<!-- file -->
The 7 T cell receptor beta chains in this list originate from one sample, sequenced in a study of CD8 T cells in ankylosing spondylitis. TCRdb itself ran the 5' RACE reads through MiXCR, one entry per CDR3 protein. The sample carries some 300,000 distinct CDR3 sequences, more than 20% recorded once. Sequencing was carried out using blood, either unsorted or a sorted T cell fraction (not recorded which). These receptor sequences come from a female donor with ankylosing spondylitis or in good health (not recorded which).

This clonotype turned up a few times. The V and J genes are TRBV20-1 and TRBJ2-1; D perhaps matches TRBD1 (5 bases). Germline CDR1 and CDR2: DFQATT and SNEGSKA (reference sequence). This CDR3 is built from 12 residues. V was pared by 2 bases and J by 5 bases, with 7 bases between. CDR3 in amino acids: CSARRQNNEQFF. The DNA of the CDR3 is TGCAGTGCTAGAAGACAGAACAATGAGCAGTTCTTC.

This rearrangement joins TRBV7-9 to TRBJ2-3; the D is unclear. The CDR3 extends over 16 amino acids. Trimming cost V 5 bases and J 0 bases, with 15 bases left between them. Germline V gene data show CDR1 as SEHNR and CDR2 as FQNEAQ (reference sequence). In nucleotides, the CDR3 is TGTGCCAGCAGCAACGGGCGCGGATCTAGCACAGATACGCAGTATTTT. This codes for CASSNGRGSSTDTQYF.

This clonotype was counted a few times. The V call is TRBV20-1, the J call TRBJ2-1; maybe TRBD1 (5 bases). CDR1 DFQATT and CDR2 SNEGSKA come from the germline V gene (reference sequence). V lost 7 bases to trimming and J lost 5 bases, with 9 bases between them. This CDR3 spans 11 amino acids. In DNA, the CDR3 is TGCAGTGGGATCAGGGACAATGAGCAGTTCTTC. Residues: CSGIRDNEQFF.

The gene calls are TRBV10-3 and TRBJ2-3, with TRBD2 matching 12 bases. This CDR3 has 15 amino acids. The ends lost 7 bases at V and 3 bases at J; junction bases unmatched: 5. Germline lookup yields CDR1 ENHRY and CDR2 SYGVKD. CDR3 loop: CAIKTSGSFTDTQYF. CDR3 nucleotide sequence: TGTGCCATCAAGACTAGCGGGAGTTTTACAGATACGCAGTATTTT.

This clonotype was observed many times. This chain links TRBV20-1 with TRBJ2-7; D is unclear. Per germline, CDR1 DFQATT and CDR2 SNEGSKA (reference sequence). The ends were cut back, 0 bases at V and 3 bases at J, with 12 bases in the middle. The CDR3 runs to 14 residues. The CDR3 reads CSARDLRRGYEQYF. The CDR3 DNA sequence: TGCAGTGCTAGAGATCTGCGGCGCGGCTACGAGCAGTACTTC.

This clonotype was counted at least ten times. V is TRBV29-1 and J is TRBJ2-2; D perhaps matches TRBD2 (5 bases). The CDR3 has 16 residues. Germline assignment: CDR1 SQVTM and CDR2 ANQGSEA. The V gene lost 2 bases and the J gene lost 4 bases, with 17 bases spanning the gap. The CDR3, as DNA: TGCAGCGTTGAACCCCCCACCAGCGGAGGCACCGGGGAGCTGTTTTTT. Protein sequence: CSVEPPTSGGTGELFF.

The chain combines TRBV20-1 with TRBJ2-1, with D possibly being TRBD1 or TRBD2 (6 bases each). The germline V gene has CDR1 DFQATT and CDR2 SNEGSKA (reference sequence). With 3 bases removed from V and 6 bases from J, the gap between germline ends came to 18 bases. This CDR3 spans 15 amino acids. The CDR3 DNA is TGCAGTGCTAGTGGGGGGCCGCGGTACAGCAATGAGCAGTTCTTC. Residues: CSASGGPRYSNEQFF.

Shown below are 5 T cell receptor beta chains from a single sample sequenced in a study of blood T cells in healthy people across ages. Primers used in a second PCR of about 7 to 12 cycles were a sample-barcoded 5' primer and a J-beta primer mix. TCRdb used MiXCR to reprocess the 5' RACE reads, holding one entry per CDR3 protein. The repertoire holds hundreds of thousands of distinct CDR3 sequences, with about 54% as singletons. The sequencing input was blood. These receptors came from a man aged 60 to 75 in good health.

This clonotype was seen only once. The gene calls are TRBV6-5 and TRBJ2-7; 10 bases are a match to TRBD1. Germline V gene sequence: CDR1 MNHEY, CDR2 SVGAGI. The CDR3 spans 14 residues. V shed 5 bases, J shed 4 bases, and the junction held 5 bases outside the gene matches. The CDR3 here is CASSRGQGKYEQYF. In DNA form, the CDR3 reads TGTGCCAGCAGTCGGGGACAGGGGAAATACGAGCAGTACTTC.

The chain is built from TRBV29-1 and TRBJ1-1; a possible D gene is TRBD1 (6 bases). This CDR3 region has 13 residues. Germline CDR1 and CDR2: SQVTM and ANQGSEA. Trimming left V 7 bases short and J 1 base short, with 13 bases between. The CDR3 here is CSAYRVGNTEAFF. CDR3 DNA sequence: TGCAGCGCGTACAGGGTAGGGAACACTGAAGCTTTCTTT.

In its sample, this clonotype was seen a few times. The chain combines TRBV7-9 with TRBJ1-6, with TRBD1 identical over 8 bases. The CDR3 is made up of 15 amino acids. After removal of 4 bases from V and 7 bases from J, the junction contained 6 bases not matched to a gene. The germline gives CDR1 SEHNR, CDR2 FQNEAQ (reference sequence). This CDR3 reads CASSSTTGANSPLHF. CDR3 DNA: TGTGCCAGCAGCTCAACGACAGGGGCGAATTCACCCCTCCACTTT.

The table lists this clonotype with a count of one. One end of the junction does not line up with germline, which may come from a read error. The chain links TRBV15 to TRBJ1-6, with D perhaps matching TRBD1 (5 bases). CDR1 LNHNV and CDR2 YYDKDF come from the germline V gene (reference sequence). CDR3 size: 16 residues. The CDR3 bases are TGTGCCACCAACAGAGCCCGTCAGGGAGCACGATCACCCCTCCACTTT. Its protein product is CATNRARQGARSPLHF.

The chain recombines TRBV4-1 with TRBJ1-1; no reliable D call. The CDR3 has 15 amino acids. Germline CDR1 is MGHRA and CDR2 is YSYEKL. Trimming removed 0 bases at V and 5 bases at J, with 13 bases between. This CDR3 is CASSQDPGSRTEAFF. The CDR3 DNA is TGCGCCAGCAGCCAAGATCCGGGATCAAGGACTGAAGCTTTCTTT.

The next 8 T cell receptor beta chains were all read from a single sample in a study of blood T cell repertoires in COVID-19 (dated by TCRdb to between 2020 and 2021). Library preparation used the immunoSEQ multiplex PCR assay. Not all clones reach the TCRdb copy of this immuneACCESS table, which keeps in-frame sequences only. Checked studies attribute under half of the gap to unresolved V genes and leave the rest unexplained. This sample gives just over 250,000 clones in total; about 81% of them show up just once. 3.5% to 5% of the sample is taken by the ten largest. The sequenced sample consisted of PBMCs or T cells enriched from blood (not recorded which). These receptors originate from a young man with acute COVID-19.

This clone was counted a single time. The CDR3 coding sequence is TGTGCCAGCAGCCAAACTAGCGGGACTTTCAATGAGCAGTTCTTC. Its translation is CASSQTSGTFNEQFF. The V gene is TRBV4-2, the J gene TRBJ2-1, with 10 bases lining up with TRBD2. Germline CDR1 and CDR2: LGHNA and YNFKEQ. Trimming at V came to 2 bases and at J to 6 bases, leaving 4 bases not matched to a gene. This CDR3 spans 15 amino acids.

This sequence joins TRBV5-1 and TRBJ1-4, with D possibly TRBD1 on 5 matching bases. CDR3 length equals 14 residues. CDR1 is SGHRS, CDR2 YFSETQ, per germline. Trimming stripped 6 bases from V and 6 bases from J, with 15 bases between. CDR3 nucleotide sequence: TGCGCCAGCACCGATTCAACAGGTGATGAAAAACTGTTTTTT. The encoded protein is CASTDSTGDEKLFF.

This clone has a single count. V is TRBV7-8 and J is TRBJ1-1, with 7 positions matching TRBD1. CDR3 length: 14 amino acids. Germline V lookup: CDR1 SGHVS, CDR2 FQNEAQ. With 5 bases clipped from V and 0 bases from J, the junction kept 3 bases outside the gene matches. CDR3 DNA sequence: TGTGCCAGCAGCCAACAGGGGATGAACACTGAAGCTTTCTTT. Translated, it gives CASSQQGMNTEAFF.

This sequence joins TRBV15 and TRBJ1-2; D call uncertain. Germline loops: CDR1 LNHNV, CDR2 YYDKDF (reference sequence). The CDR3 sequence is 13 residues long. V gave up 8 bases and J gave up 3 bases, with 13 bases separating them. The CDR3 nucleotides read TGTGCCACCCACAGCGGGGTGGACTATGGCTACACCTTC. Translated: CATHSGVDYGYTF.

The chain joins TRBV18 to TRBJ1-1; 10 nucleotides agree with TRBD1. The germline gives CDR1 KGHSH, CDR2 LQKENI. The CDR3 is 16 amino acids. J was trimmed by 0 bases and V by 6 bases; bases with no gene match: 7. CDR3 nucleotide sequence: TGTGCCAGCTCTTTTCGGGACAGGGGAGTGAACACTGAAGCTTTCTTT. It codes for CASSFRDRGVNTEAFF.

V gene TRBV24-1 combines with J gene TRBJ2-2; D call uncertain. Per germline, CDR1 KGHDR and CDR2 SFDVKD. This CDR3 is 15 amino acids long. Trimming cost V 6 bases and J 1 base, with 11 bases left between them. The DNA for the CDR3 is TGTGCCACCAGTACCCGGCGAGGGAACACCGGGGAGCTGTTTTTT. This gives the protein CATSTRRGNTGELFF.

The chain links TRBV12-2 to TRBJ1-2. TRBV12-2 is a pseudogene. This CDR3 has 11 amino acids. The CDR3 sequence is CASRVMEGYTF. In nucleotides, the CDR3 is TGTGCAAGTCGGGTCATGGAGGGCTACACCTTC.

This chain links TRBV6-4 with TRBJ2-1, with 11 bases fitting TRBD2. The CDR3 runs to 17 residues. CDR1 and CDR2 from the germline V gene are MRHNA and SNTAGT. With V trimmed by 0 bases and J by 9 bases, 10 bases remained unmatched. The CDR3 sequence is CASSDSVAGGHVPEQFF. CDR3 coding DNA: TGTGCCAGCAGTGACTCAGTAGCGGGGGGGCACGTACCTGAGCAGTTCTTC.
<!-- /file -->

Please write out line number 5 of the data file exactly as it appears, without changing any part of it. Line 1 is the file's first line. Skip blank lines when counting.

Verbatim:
The gene calls are TRBV10-3 and TRBJ2-3, with TRBD2 matching 12 bases. This CDR3 has 15 amino acids. The ends lost 7 bases at V and 3 bases at J; junction bases unmatched: 5. Germline lookup yields CDR1 ENHRY and CDR2 SYGVKD. CDR3 loop: CAIKTSGSFTDTQYF. CDR3 nucleotide sequence: TGTGCCATCAAGACTAGCGGGAGTTTTACAGATACGCAGTATTTT.